- Water Bottle
- Reusable Water Bottle
- Reusable Water Bottle For Women
- Reusable Sports Water Bottle For Women
- Light Blue Reusable Sports Water Bottle For Women
With the first search query of “water bottle,” we weren’t sure exactly what kind of water bottle they were looking for or what their preferences were, which is why it can be challenging at times to understand consumer preferences.
Why Are Consumer Preferences Important To Understand For My Business?
Consumer preferences are important to understand because they lay the foundation for the creation of your ads, helping you relate more to your users and meet their needs more accurately.
How To Identify Consumer Preferences Online
It will benefit you more to choose keywords that are very specific, such as the final search in the example above (“Light Blue Reusable Sports Water Bottle For Women”).
This is because there will be a lot of competition for a generic term like “water bottle” and you may be spending money for clicks of people who are searching for cases of plastic water bottles or any other type of water bottle, rather than a specific, reusable one. By choosing specific keywords that have less competition (known as long-tail keywords), your business will benefit because you will have a greater chance of being exactly what your customer is looking for.
If users aren’t interacting with your Google ads, it doesn’t necessarily mean people aren’t interested; you might just not be using the correct language.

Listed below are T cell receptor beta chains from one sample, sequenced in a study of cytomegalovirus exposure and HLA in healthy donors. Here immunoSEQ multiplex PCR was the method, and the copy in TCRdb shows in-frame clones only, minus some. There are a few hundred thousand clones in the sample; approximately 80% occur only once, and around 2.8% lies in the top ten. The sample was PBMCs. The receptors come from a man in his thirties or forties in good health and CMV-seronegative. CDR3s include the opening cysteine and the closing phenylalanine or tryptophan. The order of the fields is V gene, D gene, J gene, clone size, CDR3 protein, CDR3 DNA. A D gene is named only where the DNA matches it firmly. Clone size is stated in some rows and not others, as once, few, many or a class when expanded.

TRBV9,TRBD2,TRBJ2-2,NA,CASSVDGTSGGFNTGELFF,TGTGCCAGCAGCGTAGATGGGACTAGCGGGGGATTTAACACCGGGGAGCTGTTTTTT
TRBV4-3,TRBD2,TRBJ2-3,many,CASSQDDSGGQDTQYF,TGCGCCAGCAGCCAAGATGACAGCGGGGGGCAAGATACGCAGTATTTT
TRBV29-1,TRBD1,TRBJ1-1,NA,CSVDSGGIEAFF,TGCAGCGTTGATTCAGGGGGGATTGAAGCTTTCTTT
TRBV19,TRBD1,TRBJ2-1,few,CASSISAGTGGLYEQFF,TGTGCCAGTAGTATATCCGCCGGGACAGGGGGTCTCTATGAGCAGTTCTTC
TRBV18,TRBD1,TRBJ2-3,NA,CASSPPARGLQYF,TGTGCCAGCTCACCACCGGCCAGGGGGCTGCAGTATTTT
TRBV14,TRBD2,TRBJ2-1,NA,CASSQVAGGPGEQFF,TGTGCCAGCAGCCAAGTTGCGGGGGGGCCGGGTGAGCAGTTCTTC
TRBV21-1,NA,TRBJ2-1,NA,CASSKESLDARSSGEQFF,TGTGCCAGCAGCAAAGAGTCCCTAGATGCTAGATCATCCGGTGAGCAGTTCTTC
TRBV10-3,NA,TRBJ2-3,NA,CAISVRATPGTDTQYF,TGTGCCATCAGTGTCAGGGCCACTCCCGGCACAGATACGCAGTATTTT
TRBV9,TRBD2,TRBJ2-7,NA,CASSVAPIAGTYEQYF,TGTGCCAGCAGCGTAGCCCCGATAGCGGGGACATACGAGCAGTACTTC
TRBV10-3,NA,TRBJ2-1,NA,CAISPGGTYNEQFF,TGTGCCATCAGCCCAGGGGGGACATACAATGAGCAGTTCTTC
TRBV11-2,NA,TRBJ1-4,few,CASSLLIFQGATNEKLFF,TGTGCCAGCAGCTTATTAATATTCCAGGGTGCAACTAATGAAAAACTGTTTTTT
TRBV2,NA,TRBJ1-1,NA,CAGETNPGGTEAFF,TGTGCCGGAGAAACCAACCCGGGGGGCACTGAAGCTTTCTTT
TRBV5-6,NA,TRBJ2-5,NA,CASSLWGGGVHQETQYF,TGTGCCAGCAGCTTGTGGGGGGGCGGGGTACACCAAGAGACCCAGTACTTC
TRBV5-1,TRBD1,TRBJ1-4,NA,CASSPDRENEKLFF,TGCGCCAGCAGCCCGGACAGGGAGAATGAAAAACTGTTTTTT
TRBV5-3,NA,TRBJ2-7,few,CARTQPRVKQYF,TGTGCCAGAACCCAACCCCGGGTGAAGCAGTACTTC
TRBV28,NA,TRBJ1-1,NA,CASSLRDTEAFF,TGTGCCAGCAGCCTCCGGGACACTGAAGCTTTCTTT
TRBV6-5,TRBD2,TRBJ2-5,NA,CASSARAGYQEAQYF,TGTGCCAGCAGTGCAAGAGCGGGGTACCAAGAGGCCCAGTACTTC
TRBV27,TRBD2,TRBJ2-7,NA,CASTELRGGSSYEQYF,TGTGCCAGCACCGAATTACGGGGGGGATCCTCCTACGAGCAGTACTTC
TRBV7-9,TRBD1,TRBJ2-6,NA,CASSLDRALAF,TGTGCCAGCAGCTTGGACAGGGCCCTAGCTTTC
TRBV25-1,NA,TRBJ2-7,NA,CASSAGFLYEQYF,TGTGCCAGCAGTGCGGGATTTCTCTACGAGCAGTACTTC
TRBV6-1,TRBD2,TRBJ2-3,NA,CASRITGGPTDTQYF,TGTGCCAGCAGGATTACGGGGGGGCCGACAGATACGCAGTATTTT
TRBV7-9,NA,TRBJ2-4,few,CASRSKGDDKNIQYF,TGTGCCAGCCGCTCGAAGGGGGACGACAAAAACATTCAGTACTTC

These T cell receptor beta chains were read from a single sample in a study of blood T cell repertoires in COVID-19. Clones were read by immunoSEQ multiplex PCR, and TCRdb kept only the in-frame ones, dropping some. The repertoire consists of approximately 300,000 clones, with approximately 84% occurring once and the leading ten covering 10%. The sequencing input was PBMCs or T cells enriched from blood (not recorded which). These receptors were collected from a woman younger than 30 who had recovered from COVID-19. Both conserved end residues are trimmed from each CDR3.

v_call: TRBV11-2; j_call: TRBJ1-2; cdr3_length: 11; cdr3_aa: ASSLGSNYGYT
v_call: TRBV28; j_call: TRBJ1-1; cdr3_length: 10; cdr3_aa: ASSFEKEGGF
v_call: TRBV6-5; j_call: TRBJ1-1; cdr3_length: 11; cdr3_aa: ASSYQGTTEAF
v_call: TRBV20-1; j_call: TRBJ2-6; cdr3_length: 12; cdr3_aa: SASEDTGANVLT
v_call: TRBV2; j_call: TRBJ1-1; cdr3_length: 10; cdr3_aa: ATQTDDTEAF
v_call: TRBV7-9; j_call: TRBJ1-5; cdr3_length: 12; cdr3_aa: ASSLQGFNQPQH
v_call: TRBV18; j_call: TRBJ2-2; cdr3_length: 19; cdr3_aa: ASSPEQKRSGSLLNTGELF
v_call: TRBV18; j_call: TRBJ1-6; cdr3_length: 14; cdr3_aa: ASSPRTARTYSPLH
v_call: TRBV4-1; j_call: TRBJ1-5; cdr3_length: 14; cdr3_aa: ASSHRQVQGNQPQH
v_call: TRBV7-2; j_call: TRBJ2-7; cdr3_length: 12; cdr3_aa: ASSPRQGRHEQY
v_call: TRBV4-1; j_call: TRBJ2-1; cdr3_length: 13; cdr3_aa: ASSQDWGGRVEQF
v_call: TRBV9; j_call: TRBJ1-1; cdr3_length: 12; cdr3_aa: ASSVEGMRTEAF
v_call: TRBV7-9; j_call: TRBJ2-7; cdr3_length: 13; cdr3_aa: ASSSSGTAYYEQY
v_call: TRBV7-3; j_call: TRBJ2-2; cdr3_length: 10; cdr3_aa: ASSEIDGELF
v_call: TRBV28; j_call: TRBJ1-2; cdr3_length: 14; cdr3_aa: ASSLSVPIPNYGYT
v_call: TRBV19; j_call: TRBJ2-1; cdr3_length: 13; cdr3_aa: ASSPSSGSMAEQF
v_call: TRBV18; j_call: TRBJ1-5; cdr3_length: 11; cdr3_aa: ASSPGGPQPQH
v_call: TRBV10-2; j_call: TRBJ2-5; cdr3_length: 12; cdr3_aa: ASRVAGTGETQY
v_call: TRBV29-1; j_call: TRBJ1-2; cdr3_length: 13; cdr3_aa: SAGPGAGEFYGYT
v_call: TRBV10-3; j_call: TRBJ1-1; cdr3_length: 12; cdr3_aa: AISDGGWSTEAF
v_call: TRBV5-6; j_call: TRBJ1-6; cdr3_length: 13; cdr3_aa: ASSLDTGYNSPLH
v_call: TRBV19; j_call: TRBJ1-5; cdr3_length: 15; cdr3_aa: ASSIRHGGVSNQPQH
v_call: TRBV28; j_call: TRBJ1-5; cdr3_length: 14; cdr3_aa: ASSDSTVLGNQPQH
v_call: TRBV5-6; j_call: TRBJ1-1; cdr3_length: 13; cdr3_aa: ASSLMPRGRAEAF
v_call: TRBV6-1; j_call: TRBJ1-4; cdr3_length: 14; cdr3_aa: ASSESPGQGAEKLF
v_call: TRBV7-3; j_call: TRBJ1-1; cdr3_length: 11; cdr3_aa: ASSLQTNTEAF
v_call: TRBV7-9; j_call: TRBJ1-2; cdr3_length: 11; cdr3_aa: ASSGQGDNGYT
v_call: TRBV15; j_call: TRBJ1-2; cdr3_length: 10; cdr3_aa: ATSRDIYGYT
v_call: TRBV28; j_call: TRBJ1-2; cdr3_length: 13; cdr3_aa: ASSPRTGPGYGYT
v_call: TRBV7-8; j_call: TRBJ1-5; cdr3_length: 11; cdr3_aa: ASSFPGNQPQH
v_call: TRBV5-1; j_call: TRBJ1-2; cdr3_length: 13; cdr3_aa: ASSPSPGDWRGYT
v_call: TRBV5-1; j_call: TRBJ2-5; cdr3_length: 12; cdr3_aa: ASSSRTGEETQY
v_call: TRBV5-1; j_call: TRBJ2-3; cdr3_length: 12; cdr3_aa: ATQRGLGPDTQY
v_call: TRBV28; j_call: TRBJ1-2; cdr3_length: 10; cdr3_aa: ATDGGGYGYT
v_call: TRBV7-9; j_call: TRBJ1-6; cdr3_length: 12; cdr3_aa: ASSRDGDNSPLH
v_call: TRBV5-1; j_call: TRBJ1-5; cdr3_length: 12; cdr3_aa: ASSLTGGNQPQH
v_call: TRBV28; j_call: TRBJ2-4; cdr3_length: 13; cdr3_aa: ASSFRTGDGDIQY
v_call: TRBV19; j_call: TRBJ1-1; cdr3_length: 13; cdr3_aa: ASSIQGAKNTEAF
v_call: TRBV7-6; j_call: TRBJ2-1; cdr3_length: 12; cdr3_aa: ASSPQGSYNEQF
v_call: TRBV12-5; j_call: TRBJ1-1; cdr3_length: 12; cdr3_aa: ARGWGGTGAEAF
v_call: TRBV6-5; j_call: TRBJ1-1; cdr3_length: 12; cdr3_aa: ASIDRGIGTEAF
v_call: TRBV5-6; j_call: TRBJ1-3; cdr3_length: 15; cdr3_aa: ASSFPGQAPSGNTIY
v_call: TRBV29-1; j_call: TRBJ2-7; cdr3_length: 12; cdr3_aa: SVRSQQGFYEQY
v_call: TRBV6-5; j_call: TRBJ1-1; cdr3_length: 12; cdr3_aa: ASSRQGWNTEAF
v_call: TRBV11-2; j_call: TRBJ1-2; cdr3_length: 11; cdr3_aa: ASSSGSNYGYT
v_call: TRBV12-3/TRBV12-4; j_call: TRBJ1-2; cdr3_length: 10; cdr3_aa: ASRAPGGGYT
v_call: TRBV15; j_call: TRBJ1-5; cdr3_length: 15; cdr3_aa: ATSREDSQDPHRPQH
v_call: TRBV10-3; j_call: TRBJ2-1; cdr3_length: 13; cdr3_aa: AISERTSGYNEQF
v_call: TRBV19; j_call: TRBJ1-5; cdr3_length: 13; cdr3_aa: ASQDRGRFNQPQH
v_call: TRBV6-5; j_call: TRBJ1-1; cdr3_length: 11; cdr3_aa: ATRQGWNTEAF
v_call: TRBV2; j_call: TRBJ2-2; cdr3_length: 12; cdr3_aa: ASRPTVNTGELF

For example, if you’re creating ads for the real estate field, are customers searching for the word “house,” “residence,” “apartment,” “home,” or something else? Do they use any abbreviations? Are you targeting an audience in another part of the world who may refer to an apartment as a “flat?” All of these are important factors to consider when optimizing your ads to be sure you’re using the terms they’re using.
Why Are My Customers Searching For This?
In addition to understanding the exact words your customers are using, you should also understand why they’re searching for it. Is it something they need, or just simply an item they want? Identifying their needs and wants can help you understand what other topics they might be interested in regarding that item.
Putting It Into Practice: Practical Tools For Easy Market Research
Market Research is an essential part of understanding your customers and speaking their language. Some of the benefits include: